“One thing we’ve seen in the growth of United Staging and Rigging just since my joining the company in the last five years is going from more of a dry-hire rental shop to a full-service production planning and implementation company. What we have to offer competitively ties directly to our growth, while maintaining the mindset that every show is our clients’ most important show. Our people care about each project like a small shop, and even though we’ve grown exponentially, we still maintain the mindset that our clients need the dedication and attention to their projects that we’ve had since we were still a small company. For us, it’s not just a show or a deck or some rigging, it’s way more pertinent for us because our people sincerely care about our clients’ needs.”

Jon Sharpe: “We focus hard on what we do — we’re not trying to be everything to everybody. We focus on rigging and staging, we focus on what a production rigger is going to need for the bag of tricks and tools they need to perform flawlessly. We don’t do lighting; we don’t do sound. We specialize in rigging and staging, and we speak that language fluently, daily. We analyze problems to come up with creative solutions and keep a wide array of tricks up our sleeves to accomplish these things for our clients and their shows. On the staging side, it’s the same thing — we get down and dirty with the math and the technology to provide the structural integrity that’s required. This is the side of the business where we excel, that’s where our passion lies.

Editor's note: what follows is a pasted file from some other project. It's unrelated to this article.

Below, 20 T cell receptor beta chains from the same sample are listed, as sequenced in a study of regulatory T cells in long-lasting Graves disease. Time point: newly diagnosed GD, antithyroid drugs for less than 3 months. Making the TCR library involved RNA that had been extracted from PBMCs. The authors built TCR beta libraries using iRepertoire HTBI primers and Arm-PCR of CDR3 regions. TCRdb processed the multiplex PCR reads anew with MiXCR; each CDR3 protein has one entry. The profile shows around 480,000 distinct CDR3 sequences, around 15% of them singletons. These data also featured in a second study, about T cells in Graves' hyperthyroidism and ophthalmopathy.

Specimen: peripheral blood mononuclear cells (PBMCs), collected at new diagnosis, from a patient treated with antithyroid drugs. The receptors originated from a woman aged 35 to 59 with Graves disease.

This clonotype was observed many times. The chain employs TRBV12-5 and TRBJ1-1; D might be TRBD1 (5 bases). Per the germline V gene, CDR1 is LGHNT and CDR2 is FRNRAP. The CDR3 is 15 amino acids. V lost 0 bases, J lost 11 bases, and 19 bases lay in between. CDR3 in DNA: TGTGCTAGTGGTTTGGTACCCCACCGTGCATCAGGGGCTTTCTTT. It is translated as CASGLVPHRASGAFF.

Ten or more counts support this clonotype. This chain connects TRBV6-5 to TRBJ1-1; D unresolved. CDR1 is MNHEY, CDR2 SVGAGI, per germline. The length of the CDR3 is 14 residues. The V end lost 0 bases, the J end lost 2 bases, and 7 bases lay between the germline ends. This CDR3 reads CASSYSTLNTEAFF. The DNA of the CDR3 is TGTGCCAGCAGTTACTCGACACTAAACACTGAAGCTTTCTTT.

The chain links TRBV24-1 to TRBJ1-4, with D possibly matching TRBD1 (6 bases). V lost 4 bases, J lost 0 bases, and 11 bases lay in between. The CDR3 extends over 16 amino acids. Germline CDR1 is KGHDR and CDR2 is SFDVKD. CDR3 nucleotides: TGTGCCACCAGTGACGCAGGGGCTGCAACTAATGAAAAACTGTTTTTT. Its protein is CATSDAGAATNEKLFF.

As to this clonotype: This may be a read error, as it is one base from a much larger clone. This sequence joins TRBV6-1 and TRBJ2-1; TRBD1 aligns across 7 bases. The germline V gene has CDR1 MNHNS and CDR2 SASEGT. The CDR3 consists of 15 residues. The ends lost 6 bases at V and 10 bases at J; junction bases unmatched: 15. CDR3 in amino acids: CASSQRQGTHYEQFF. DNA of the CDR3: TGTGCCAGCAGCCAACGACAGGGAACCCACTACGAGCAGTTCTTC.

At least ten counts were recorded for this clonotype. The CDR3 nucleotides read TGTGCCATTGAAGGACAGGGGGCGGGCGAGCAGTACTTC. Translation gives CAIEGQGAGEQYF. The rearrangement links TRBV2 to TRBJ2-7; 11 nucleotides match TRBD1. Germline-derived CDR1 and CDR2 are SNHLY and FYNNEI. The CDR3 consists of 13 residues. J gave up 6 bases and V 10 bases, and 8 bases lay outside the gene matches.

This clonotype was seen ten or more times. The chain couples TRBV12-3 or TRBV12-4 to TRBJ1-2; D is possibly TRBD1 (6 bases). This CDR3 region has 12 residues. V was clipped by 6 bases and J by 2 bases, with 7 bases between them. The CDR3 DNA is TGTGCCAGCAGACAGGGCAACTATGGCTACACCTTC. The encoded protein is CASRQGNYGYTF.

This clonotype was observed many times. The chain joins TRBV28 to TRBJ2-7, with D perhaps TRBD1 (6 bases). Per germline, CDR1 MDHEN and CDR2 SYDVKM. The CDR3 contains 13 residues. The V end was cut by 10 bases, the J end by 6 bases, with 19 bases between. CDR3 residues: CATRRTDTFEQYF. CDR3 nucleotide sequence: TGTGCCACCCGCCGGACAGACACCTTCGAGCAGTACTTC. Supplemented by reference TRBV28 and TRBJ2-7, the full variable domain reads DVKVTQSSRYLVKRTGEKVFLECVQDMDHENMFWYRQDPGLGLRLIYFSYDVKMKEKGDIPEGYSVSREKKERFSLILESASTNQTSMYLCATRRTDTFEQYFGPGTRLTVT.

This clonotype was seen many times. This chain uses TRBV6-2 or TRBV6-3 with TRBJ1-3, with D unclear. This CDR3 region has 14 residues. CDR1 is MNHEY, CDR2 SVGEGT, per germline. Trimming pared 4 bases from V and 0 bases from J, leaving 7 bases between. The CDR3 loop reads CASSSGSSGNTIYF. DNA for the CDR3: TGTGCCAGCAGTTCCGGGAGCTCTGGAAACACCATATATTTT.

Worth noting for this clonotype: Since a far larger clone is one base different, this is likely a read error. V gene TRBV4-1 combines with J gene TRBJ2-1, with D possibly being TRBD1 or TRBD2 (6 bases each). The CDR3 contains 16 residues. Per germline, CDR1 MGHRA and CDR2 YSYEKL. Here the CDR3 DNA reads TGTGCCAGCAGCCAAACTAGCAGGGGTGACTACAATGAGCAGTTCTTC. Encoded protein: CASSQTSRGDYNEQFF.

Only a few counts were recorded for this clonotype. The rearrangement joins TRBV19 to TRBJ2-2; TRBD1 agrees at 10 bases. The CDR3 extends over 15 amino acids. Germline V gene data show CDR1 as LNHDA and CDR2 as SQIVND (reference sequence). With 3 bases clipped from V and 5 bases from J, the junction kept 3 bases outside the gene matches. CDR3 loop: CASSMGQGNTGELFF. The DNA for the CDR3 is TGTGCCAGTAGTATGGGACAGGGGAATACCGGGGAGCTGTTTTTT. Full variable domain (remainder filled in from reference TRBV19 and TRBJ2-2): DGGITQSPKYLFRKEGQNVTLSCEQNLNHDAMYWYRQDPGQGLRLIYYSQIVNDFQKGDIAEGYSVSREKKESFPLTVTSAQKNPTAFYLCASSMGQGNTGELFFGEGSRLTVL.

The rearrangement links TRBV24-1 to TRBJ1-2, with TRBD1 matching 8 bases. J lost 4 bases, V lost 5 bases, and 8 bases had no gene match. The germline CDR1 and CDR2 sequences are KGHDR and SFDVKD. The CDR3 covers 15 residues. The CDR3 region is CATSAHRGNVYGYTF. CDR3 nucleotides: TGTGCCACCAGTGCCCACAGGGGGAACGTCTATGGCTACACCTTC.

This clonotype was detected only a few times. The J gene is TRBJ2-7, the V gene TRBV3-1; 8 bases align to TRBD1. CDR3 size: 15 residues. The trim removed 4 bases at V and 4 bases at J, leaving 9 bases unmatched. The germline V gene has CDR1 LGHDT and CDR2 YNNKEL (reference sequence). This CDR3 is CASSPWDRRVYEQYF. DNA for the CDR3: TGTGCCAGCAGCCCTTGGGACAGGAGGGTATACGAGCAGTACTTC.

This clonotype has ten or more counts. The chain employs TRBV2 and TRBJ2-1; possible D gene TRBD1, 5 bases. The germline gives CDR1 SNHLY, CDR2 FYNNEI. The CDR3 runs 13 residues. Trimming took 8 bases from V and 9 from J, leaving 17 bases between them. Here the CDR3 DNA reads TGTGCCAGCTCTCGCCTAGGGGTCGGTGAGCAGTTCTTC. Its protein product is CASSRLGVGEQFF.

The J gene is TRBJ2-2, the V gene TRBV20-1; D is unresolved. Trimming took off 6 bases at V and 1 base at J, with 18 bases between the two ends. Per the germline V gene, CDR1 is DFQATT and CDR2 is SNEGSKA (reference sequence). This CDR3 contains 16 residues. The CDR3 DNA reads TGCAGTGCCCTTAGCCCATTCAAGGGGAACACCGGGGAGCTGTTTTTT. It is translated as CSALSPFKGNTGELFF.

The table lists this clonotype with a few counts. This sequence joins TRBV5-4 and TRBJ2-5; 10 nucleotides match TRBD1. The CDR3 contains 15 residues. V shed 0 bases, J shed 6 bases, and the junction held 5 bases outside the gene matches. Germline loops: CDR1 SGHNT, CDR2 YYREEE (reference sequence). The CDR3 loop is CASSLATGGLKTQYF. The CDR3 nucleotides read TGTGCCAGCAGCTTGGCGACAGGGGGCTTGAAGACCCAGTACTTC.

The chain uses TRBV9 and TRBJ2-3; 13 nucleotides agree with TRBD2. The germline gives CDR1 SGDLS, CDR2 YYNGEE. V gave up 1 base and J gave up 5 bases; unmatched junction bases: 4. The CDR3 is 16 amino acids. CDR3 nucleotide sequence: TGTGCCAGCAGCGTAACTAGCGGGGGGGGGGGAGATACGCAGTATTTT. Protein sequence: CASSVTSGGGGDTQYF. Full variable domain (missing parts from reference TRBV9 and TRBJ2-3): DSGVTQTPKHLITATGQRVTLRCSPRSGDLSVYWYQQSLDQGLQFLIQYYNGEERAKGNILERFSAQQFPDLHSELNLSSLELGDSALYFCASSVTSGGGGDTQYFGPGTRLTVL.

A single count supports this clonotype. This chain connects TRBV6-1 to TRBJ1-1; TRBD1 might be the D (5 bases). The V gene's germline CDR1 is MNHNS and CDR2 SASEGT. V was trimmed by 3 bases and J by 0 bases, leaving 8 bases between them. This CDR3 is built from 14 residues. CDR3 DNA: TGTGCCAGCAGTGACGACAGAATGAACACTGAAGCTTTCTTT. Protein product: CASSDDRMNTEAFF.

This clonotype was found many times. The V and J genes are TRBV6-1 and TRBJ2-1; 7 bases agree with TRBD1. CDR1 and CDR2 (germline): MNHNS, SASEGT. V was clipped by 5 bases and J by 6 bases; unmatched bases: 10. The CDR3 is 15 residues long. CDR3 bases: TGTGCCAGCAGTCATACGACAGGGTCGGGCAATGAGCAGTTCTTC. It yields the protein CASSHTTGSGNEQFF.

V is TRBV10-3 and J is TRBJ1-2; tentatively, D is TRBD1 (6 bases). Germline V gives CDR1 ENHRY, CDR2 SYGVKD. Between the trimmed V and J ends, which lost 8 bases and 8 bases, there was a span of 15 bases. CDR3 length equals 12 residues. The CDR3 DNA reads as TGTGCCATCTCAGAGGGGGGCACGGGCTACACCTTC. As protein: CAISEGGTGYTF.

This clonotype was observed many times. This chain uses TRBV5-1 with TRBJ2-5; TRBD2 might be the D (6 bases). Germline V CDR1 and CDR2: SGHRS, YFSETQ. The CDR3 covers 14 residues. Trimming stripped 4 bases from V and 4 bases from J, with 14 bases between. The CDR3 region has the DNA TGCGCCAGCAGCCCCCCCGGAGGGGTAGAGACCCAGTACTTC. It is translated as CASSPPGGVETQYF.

NBC’s Jesus Christ Superstar Live

 

Crew

NBC Staff:

Co-Executive Producer: Javier Winnik

Production Manager: Jeffery Small

Production Manager: Christie Acquazzino

Staging Supervisor: Tony Hauser

Production Carpenter: Roger Desmond

Scenic Designer: Jason Adrizzone-West

Art Director: Mellissa Shakun

Transportation Captain: Scott Roth

 

United Staging and Rigging Staff:

Project Manager: Jon Sharpe

Production Rigger: Chris Whitacre

Assistant Production Rigger: Dan Bura

Assistant Rigger/Staging Supervisor: Mauricio Moreno

Head Staging Supervisor: Mark Sherwood

Head Scaffolding Supervisor: Josh Hurley

Staging Supervisor: Ben Barnes

Draftsman: Jeff Miller

Fall Protection/Rescue Plan Administrator: Todd McDonald

Rigging Account Manager: Andrew Wilkinson

 

Local #4 Labor:

IATSE Local 4 Crew Chief: Jobie Gabrielli

 

Gear

From United Staging and Rigging:

18       Semi-Trailers (Total gear)

9          Semi-Trailers (Staging gear)

7          Semi-Trailers (Rigging gear)

2          Semi-Trailers (Scaffolding gear)

750     Stage decks for the main stage

2,600’ Truss

225     Chain motors (CM Lodestar & 1-ton ChainMaster D8’s)